Neural Filters from Adobe Photoshop

New functions & features with AI support

The use of artificial intelligence (AI) is already integrated into digital image processing. For the so-called “Neural Filters”, Adobe Photoshop relies on AI support. We have taken a closer look at the features for you.

What are Neural Filters in Adobe Photoshop?

Although Adobe Photoshop is fundamentally not based on AI, the software includes more and more tools based on AI and machine learning from Adobe Sensei. This is also the case with the Neural Filters. Portraits, landscapes or other images are supposed to be edited faster and more effectively with the help of the Neural Filters and difficult workflows are sometimes reduced to just a few clicks, according to Adobe. For this purpose, context-dependent new pixels that are not present in the original image are added.

The Neural Filters were already introduced in October 2020 and since then Adobe has been steadily expanding them. The filters are suitable for all kinds of tasks, from removing acne to colouring black and white photos or changing a person’s facial expression. With AI support, the original image is automatically processed accordingly depending on the filter selection. For individual filters, processing is supported by cloud processing, which requires an active internet connection.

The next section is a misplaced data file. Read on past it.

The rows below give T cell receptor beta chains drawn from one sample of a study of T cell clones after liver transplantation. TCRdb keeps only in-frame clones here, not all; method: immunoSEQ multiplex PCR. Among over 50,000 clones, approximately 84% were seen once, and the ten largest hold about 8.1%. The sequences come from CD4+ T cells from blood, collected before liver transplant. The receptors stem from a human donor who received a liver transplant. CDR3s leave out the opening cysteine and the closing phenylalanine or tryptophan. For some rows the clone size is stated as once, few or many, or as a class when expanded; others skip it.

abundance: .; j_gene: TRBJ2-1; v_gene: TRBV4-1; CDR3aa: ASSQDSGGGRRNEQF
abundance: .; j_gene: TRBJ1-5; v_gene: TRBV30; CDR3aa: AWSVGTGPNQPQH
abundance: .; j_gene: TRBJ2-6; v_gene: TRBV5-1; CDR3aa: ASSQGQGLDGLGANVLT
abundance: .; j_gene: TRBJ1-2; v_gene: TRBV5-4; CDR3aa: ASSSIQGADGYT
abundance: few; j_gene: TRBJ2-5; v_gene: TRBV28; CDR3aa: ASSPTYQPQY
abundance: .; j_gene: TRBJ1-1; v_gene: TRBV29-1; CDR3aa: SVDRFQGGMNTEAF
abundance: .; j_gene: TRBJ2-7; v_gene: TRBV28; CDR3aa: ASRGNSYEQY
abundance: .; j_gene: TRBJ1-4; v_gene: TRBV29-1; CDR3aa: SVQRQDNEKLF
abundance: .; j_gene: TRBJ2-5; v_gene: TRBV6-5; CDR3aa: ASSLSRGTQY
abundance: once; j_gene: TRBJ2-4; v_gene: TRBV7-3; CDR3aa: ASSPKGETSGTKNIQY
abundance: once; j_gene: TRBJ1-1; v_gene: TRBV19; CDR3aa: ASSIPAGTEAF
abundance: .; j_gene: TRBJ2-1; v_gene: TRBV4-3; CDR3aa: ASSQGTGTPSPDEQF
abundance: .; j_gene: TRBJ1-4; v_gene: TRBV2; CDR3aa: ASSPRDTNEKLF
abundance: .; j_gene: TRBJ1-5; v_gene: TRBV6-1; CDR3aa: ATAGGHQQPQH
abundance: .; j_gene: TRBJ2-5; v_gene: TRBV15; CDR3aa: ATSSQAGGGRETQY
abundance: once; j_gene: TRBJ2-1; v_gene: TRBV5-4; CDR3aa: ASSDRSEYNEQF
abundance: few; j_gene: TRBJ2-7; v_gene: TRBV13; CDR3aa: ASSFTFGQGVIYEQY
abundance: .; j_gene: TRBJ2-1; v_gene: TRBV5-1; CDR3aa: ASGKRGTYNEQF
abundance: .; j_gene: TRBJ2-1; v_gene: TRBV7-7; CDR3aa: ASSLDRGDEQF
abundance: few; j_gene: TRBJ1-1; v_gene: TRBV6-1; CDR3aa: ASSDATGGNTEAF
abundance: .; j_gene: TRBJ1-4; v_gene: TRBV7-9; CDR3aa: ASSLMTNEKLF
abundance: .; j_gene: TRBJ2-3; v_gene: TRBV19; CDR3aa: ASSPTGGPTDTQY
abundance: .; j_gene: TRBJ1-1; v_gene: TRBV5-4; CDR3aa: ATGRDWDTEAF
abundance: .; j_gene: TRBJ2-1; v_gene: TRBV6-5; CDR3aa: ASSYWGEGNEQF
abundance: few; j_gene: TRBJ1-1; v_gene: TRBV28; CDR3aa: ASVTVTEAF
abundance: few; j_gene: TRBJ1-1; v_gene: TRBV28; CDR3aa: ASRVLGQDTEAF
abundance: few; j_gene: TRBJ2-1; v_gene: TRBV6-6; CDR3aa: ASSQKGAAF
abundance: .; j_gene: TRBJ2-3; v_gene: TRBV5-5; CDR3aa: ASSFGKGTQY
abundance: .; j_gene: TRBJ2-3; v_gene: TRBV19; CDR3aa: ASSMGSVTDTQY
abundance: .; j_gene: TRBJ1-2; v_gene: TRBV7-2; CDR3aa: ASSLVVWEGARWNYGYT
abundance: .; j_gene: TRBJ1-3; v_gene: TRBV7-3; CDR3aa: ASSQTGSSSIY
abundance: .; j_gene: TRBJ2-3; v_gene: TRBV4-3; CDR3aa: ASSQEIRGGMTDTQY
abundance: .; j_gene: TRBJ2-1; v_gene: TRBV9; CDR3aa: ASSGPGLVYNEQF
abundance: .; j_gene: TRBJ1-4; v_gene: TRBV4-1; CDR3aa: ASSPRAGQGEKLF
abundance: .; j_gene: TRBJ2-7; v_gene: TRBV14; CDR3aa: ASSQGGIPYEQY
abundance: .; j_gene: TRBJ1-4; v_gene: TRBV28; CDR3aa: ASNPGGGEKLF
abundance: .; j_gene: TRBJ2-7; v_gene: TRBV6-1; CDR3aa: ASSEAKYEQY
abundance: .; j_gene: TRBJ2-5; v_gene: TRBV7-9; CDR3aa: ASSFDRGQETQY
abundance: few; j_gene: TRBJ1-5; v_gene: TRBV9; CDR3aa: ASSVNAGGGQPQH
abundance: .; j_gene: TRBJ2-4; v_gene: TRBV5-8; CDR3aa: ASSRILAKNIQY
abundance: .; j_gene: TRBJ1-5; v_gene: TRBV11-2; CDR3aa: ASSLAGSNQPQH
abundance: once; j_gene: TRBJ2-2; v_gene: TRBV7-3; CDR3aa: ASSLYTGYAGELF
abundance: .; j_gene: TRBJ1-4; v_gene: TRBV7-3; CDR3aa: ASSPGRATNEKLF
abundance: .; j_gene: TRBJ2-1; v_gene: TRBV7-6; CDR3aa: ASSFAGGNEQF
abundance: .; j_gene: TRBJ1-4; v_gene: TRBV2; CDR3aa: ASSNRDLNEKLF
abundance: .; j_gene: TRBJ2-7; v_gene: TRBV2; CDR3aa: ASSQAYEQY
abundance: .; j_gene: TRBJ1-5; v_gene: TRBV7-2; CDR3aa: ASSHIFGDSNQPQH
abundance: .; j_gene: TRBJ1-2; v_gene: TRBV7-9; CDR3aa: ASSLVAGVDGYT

Neural Filters in Adobe Photoshop example

The neural filters can be accessed via Filter → Neural Filter. The filters in the selection of Features Neural Filters are already officially released and fully functional. Currently available here are:

Smart Portrait helps to creatively adjust portraits, e.g. expression, hair, age or pose.

Skin Smoothing works with automatic face detection and removes acne and blemishes.

Super Zoom compensates for loss of resolution when increasing the zoom.

JPEG Artifacts Removal removes artefacts resulting from JPEG compression.

Colorize adds colour to black and white photos using algorithms.